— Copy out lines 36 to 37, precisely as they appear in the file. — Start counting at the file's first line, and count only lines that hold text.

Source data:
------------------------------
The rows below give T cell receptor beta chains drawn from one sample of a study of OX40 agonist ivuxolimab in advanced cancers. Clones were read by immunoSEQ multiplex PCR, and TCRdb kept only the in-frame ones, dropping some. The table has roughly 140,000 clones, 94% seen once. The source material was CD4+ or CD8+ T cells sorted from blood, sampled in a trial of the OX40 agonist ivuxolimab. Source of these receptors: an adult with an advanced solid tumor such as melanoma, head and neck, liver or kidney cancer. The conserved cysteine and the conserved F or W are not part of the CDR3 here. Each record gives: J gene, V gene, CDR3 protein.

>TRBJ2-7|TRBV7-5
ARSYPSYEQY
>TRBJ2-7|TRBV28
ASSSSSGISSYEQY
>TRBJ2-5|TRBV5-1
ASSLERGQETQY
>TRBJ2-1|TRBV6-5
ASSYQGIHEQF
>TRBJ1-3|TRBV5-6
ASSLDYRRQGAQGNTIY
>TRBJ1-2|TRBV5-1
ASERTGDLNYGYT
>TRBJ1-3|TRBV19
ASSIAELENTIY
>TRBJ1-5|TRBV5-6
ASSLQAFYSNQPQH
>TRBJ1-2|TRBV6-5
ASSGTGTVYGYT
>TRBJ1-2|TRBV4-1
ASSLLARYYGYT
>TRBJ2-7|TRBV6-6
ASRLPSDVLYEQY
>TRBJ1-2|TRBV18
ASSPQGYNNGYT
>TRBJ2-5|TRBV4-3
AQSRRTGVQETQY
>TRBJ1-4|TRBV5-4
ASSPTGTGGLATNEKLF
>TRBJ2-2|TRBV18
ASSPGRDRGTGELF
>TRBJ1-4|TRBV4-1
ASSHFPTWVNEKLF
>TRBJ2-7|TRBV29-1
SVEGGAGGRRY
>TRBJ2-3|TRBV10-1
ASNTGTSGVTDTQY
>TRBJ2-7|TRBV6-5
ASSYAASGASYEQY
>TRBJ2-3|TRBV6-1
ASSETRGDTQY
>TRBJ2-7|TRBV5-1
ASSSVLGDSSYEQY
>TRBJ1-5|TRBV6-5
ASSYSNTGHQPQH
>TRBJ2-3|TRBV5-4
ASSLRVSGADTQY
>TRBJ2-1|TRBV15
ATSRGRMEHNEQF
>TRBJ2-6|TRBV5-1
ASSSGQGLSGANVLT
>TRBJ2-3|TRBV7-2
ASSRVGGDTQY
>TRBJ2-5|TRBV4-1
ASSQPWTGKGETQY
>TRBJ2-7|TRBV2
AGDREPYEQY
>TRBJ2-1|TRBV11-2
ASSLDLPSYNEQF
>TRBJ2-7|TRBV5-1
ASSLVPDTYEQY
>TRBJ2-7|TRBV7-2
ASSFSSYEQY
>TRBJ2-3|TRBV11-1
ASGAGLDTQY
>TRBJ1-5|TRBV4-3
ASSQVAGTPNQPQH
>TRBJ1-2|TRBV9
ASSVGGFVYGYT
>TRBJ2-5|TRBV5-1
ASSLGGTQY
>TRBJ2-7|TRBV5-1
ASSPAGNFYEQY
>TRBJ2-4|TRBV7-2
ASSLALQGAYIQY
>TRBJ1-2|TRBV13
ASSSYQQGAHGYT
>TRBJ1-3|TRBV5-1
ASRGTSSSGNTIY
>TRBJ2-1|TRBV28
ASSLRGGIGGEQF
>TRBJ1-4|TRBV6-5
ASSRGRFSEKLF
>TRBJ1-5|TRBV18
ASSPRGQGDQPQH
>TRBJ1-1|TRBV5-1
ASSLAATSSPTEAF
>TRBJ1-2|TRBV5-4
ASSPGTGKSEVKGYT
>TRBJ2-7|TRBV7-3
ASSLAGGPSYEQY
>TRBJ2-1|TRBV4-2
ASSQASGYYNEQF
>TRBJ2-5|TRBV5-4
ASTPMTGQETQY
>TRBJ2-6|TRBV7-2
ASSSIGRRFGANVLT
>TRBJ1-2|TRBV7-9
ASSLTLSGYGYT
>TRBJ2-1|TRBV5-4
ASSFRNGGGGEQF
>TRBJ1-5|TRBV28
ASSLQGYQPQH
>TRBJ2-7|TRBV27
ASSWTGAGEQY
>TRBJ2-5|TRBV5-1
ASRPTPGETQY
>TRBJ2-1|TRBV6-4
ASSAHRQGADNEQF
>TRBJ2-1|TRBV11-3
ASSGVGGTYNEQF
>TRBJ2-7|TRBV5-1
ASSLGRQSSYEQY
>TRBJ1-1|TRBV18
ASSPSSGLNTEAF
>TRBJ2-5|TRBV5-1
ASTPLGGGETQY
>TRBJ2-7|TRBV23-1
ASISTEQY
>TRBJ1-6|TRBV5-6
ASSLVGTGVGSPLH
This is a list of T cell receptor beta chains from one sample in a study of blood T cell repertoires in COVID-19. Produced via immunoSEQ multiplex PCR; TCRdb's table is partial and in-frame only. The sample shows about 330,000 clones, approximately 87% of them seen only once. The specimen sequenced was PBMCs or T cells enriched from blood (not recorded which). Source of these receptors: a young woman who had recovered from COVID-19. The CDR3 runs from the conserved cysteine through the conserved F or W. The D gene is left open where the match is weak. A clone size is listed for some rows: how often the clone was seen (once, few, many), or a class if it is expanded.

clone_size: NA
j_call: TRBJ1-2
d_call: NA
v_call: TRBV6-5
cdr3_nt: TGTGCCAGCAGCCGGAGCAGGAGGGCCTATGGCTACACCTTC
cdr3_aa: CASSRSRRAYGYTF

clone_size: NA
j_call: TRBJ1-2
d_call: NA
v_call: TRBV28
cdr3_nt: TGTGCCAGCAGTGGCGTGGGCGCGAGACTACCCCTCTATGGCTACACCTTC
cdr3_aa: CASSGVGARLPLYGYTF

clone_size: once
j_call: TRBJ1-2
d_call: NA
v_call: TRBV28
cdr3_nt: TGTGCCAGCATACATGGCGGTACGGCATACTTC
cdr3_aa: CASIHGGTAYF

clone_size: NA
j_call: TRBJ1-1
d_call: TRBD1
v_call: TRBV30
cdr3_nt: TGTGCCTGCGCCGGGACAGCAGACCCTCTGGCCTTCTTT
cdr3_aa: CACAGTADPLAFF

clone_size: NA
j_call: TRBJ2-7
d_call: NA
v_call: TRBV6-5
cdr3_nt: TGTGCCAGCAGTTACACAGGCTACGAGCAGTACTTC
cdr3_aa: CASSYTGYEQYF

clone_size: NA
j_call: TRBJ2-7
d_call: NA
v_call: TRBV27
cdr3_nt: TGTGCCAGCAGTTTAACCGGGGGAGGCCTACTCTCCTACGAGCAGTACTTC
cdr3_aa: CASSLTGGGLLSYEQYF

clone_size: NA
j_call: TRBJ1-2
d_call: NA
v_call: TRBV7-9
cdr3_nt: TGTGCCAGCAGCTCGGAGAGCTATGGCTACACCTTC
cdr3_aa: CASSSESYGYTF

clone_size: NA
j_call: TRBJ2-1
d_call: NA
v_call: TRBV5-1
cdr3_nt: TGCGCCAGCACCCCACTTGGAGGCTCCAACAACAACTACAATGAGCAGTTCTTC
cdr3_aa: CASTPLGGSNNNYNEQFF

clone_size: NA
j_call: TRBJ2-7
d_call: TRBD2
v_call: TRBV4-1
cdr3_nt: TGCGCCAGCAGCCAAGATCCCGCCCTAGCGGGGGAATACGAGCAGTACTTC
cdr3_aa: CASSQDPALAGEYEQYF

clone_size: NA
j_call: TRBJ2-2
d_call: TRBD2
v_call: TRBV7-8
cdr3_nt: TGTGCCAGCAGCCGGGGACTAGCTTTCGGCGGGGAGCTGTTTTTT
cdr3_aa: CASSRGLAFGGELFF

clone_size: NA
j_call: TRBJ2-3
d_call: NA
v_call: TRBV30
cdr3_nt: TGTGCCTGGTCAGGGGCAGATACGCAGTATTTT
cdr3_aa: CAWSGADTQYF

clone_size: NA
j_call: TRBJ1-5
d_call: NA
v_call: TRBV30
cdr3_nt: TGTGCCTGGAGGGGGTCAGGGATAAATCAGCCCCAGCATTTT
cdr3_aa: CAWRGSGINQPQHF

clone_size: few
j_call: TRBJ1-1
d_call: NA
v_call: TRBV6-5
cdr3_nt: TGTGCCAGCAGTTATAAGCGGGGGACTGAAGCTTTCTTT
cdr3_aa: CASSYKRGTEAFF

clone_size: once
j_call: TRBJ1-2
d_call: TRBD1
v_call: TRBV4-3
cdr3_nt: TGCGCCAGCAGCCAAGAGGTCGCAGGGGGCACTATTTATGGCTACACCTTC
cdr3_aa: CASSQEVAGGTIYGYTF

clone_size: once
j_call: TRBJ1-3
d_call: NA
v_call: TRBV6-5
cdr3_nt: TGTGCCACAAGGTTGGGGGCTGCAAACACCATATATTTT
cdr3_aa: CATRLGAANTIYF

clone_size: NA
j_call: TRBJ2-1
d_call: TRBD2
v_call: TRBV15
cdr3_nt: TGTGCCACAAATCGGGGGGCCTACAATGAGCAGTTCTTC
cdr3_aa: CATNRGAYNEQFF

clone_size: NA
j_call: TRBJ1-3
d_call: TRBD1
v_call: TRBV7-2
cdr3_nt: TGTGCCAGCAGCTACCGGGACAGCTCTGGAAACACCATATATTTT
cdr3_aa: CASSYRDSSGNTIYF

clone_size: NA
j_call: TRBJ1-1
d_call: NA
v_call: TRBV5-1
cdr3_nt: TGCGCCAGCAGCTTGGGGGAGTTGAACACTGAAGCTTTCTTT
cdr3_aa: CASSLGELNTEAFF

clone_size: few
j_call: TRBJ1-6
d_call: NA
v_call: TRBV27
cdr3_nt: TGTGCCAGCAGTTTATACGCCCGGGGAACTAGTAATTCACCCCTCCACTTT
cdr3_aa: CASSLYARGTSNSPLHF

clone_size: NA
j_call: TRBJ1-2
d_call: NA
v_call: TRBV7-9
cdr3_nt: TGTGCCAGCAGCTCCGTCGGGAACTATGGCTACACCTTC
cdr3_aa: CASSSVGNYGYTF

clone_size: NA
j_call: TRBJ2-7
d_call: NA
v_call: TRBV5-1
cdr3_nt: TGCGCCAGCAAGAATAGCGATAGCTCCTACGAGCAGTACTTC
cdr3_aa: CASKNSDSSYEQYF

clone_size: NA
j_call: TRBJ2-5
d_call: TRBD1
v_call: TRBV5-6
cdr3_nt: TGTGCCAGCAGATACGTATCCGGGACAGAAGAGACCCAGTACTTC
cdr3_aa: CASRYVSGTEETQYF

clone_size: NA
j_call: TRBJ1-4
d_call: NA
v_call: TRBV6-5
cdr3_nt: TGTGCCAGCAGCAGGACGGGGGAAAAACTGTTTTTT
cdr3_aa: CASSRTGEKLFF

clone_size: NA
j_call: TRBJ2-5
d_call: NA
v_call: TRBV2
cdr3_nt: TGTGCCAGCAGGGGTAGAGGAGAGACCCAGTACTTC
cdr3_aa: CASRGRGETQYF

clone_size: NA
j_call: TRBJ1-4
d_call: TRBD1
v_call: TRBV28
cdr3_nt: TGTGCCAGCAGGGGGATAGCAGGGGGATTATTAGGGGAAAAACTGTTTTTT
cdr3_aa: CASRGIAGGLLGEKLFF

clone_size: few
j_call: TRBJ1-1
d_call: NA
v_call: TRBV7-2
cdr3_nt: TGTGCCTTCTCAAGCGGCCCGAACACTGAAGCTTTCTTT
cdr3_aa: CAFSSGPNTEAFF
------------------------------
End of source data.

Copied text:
>TRBJ2-3|TRBV10-1
ASNTGTSGVTDTQY